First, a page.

E-cigarettes: a doctor's view of the good, the bad and the ugly

Do e cigarettes work? Are they safe?

First, my own experience as a doctor I have found e cigarettes to be one of the most effective methods of cutting down or quitting smoking for recalcitrant smokers.



This is because e cigarettes are not only a nicotine replacement therapy, they are a total smoking cessation therapy, as vaping simulates the act of smoking, and you physically draw vapor into your mouth.

I have found e cigarettes to be one of the most effective methods of cutting down or quitting smoking for recalcitrant smokers.

Several years ago I learned a technique for hypnotizing smokers to quit, and the biggest obstacle to overcome other than the nicotine was the image that people had of themselves with a cigarette in their mouths. E cigarettes allow a cigarette addict to perpetuate the image and the nicotine, but to lose the tar and other cigarette toxins that cause cancer and emphysema.

Though there are no long term studies to show I m right about e cigarettes for smoking cessation, there is one recent study in the British journal Lancet that did demonstrate that e cigarettes were at least as successful as a nicotine patch.

But if I see e cigarettes as a potential tool to quit for adults, at the same time, I am very concerned about the growing role e cigarettes are playing for teens, many of whom are non smokers the first time they try an e cigarette.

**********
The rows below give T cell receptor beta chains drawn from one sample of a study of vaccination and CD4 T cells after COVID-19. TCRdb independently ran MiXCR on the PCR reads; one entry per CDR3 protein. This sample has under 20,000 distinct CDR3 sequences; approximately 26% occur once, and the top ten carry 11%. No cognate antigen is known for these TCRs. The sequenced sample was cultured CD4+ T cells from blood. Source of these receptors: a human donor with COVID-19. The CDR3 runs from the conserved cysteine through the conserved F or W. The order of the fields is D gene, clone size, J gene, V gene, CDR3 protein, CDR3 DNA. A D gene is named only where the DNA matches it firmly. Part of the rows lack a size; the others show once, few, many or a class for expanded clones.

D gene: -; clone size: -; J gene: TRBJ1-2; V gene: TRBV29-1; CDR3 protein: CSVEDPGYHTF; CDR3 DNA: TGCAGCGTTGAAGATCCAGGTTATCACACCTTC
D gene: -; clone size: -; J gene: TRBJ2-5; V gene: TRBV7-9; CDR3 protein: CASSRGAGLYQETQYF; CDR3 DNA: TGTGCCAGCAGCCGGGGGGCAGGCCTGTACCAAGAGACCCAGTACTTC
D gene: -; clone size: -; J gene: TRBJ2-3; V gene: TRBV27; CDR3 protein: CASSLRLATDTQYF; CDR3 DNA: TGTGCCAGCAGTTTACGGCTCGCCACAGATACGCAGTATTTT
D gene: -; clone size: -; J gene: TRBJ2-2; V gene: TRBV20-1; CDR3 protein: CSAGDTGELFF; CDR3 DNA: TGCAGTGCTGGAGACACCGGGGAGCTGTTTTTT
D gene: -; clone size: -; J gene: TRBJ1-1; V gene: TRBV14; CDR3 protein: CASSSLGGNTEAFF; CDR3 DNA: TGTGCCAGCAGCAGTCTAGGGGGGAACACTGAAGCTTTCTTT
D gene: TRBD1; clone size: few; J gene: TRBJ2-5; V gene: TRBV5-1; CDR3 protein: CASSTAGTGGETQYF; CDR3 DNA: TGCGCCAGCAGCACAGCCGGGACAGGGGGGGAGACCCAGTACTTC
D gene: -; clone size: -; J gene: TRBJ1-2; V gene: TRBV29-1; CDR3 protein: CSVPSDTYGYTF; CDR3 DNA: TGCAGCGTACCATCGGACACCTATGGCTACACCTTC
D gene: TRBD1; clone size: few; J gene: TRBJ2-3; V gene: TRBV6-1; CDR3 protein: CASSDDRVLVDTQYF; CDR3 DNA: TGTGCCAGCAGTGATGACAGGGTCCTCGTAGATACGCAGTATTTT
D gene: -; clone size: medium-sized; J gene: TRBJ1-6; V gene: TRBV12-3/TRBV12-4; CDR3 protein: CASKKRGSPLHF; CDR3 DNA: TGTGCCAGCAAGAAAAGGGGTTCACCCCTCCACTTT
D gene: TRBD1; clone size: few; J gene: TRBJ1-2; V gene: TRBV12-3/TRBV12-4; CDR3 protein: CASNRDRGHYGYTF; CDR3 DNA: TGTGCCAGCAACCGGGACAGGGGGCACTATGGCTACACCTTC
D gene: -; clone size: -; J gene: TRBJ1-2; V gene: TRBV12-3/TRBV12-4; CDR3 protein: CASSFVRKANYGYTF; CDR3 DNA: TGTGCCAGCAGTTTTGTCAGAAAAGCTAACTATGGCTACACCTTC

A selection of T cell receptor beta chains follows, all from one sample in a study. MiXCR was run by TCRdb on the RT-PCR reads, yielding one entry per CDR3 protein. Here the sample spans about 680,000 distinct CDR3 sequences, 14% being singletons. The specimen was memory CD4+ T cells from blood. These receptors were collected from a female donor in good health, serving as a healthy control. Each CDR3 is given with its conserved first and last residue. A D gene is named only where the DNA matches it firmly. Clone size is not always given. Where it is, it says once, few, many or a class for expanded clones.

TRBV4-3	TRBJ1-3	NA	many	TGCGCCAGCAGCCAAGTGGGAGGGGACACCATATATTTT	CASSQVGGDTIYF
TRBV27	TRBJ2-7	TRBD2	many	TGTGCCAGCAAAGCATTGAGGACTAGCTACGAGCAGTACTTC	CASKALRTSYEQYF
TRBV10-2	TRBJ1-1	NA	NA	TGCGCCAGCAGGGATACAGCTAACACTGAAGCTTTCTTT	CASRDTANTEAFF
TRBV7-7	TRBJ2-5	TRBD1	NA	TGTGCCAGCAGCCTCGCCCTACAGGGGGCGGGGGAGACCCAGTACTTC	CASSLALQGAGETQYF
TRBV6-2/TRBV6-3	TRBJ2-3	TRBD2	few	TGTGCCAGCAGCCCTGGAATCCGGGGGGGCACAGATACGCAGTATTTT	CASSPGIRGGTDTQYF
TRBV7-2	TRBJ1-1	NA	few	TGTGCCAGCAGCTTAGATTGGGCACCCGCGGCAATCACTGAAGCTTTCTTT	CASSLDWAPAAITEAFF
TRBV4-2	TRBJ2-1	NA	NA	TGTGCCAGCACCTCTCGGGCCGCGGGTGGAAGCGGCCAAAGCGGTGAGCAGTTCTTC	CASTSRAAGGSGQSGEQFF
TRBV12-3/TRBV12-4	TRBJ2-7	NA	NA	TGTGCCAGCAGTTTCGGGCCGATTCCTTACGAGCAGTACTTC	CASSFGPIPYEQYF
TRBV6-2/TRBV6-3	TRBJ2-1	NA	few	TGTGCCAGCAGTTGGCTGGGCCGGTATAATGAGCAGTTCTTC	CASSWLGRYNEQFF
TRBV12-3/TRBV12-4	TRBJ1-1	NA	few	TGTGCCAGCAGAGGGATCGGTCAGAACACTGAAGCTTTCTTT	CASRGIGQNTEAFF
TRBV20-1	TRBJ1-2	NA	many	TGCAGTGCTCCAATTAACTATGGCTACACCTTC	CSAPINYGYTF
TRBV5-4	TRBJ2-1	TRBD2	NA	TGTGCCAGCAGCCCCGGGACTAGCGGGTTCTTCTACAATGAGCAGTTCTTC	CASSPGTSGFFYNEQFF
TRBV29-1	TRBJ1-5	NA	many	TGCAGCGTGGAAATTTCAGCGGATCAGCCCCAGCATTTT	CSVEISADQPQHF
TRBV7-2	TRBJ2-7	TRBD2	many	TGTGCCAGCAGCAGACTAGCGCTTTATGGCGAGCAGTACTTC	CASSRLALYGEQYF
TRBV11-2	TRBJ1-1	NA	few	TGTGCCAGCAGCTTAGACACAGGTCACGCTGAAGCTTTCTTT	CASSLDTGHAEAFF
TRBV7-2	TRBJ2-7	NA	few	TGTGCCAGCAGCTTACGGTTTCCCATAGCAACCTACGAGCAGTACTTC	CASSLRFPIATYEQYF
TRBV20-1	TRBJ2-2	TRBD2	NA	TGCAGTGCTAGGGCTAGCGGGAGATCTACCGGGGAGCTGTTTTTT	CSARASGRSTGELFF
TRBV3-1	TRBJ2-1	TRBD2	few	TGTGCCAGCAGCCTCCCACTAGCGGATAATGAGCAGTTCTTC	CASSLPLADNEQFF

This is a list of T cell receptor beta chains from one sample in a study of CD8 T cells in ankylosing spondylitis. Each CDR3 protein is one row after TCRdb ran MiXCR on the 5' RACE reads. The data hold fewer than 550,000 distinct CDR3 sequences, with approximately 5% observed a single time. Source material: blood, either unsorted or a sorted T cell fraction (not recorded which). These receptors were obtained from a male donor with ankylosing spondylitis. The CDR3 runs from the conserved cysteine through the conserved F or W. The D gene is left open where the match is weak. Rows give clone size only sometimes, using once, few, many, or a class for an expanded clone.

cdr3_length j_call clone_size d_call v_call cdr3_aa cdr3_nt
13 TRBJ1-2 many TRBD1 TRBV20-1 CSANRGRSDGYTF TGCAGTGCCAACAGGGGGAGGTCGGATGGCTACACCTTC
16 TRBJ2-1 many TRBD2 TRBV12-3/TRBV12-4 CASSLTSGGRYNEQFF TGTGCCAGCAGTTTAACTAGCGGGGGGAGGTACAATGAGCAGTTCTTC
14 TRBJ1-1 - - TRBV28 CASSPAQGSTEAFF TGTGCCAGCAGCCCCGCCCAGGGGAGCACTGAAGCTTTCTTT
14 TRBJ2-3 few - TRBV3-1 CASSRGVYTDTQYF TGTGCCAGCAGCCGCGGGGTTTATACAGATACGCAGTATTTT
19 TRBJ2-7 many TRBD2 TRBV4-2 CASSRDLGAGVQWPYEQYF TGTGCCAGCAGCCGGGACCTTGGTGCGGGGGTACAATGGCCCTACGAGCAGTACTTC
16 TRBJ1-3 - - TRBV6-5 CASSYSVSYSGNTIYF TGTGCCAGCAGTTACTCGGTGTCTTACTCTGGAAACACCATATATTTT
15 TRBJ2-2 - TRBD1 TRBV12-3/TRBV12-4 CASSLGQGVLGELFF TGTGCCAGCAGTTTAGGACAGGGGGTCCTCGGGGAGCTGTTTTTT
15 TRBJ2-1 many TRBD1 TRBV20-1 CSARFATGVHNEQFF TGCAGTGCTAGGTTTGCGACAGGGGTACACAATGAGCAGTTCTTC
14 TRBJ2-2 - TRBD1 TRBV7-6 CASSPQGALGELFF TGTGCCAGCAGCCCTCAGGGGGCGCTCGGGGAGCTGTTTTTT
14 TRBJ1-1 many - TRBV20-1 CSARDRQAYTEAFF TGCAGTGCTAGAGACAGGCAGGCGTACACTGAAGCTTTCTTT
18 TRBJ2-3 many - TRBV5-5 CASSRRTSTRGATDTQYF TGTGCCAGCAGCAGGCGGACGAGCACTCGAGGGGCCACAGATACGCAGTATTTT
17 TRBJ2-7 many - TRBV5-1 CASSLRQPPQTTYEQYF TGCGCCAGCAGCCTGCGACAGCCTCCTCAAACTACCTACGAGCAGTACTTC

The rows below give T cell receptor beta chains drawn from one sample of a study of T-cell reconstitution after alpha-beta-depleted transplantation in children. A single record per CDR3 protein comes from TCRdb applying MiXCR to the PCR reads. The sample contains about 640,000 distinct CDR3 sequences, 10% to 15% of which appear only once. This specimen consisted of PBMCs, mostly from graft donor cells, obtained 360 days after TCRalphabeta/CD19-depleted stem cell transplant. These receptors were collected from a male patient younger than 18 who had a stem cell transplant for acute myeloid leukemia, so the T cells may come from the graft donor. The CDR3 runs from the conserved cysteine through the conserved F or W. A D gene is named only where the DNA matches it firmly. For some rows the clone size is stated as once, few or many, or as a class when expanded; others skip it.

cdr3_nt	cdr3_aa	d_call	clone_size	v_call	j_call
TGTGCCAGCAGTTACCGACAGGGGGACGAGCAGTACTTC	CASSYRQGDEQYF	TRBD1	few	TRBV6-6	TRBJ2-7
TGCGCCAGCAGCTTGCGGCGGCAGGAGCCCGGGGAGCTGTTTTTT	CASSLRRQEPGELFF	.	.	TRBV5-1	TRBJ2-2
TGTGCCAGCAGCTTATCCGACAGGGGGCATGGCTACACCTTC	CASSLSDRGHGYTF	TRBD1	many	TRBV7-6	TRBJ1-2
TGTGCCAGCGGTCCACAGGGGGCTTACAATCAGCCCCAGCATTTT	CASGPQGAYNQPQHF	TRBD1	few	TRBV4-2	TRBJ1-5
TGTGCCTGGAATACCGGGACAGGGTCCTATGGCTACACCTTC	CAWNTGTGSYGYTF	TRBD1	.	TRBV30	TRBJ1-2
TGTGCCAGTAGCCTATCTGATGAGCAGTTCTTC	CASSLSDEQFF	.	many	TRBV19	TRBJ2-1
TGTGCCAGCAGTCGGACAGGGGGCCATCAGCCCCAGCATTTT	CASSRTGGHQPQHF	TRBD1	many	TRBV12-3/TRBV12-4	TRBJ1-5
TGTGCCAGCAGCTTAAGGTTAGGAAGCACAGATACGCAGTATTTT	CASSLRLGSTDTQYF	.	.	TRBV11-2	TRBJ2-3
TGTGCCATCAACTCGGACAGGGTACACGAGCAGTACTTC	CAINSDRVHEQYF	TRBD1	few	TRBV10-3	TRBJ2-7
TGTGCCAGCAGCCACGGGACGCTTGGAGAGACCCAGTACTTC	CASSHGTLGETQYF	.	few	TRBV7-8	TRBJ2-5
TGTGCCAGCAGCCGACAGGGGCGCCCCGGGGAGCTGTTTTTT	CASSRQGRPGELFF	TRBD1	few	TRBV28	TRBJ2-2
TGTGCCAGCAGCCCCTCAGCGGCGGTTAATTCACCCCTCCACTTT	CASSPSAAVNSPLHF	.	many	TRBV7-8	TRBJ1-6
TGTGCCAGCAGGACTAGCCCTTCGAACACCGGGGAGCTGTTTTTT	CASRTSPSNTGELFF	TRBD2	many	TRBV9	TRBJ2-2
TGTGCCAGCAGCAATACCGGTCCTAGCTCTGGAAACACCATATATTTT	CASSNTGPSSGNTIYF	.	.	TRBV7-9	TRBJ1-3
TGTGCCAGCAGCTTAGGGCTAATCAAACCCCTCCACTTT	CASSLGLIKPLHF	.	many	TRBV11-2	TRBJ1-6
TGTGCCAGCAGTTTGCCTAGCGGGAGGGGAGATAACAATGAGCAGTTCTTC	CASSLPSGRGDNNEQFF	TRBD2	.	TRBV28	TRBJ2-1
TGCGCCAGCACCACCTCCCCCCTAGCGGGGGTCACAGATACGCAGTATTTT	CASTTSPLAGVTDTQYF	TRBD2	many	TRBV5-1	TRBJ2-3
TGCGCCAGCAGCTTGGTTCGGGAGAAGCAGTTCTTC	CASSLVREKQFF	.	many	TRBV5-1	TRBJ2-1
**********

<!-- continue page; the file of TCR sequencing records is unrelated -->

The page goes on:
According to the Centers for Disease Control e cigarette use among high schoolers is now up to 10 percent, double from a year ago, with 80 percent also smoking tobacco.

Dr. Tom Frieden, head of the CDC and a top expert in preventive health, told me that e cigarettes can be a gateway drug, with nicotine addiction leading to more tobacco use.

I believe that, and though 12 states including New York ban e cigarette use for minors, few are listening, and kids can still buy their e cigarettes on line.

On top of this problem, liquid nicotine is now being sold in different flavors on line, at much higher concentrations than is found in an e cigarette, which generally includes nicotine levels in the 1.8% to 2.4% range.

The low concentration is less risky, but Vaporworld, for example, sells a gallon of liquid nicotine at 10 percent concentration for only $195, and Liquid Nicotine Wholesalers charges $110 for a liter at the same concentration. With this high concentration, experts say that just a tablespoon could be enough to cause serious harm.

Nicotine is a potent neurotoxin which can be ingested or absorbed through the skin, leading to seizures, vomiting, and rapid heart rate. The number of poisoning cases linked to e liquids was 1,351 in 2013, up 300 percent from the year before.

So clearly, there is a rising concern over the safety of nicotine liquids as well as nicotine addiction.

I believe that in the right hands, e cigarettes can be an effective tool for quitting smoking, perhaps the best we currently have available.